***********
Yes, it's over-the-top chain cleaning. But as long as one is interested in bike maintenance - because one likes doing it, not just to keep the bike running well - then why not?

Cugel
“Words ought to be a little wild, for they are the assaults of thoughts on the unthinking."
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Jdsk
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Re: Muc-off cleaner as an ultrasonic bath surfactant?

Post by Jdsk »

Cugel wrote: 22 Jun 2022, 11:47amAlthough getting an ultrasonic cleaner is partly just playing with an interesting gubbins, for me, there's also a more function-based motive, which is to discover if US cleaning will extract that last bit of grit from the very deepest innards of the chain.
Excellent.
Cugel wrote: 22 Jun 2022, 11:47am I guess that the grit in the deepest innards of the chain (pin-bushing interfaces) is what does the most wear-damage. Is that a reasonable guess, do you think?
I think so. Obviously it would be better to test using wear as the outcome. But using that proxy outcome to quickly discover what techniques remove the grit sounds very sensible. And what's happening in there is a lot more important than external appearance.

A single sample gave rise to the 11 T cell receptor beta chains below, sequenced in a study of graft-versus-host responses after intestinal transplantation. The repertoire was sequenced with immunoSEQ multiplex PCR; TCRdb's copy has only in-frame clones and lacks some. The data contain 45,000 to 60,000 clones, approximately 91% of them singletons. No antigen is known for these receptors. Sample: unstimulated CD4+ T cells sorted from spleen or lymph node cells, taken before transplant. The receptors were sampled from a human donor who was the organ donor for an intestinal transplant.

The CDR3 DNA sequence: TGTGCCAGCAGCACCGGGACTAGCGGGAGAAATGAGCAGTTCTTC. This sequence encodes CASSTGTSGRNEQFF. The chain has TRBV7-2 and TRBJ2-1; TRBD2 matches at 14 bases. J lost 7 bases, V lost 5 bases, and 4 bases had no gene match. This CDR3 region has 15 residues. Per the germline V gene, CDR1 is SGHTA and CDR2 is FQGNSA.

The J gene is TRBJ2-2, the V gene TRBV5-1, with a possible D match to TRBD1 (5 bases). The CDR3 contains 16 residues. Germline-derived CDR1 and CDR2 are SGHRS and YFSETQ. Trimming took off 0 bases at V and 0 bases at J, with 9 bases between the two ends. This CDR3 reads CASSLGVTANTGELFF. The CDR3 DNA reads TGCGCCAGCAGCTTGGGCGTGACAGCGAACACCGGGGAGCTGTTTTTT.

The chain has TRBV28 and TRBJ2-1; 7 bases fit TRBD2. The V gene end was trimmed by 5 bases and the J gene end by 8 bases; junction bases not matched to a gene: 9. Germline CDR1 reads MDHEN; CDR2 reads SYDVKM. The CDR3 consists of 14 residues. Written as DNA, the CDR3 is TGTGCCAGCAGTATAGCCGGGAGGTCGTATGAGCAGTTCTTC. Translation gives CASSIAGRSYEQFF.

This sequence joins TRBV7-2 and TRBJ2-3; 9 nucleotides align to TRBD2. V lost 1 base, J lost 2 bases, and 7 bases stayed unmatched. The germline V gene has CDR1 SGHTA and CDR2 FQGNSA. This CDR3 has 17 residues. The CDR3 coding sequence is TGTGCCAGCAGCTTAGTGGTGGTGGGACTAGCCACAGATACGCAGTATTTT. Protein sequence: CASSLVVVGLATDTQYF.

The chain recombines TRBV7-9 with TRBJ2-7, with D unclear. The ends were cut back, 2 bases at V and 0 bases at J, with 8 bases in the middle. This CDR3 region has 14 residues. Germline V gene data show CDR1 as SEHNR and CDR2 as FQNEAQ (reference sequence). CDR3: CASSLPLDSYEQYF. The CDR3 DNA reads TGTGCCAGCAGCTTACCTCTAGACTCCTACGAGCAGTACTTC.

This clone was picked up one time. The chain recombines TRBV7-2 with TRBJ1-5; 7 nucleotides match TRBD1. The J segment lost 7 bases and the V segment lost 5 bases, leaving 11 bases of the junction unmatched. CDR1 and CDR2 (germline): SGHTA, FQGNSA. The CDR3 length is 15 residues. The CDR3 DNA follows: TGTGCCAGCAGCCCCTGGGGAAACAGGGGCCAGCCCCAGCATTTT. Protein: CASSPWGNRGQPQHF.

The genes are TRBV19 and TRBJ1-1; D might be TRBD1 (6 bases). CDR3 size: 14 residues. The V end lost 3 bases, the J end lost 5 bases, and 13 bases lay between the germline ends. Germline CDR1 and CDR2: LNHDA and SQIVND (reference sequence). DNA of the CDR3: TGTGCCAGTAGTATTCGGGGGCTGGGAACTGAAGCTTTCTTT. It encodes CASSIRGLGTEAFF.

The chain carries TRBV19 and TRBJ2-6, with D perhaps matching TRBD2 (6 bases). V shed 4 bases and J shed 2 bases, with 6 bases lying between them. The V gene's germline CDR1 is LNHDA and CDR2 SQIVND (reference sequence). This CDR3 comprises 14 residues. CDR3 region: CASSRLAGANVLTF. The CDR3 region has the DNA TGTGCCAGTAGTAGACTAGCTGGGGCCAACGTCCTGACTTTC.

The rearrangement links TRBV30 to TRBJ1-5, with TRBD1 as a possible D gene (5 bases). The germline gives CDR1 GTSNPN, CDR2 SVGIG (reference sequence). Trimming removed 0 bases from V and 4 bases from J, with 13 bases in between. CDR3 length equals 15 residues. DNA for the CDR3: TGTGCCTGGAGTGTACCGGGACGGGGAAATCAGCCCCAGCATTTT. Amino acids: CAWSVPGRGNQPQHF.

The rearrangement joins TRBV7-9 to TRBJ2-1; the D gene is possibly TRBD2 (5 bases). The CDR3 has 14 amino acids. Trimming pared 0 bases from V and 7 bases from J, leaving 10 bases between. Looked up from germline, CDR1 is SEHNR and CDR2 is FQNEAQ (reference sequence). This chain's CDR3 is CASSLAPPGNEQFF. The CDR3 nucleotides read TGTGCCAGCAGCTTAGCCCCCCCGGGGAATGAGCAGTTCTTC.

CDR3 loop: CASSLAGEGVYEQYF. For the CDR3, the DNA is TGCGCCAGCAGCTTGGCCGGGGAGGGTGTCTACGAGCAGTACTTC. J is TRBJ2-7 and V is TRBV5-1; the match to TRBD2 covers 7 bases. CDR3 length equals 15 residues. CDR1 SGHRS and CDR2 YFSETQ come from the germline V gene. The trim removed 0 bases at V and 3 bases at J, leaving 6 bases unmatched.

Jonathan
reohn2
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Re: Muc-off cleaner as an ultrasonic bath surfactant?

Post by reohn2 »

francovendee wrote: 22 Jun 2022, 10:34am Coming from a production medical engineering background I know how effective ultrasonic cleaning is in reaching into small cavities and blind holes.
Initially we used solvents but then moved to surfactants.

Before we went over to ultrasonic cleaners we used a tank with solvent that was warmed and the parts agitated. The value of ultrasonic cleaning was shown when the rep for Branson Ultrasonics left us a tank to try out. We did the same experiment as I did for my chain and saw just how much dirt and oil was left on what we thought of as a clean surgical instrument.

From my experience chains last 50% longer now I use the ultrasonic cleaner and with chains costing a fair bit I've saved the cost of the tank already.
The cleaner you get the chain the longer it will last.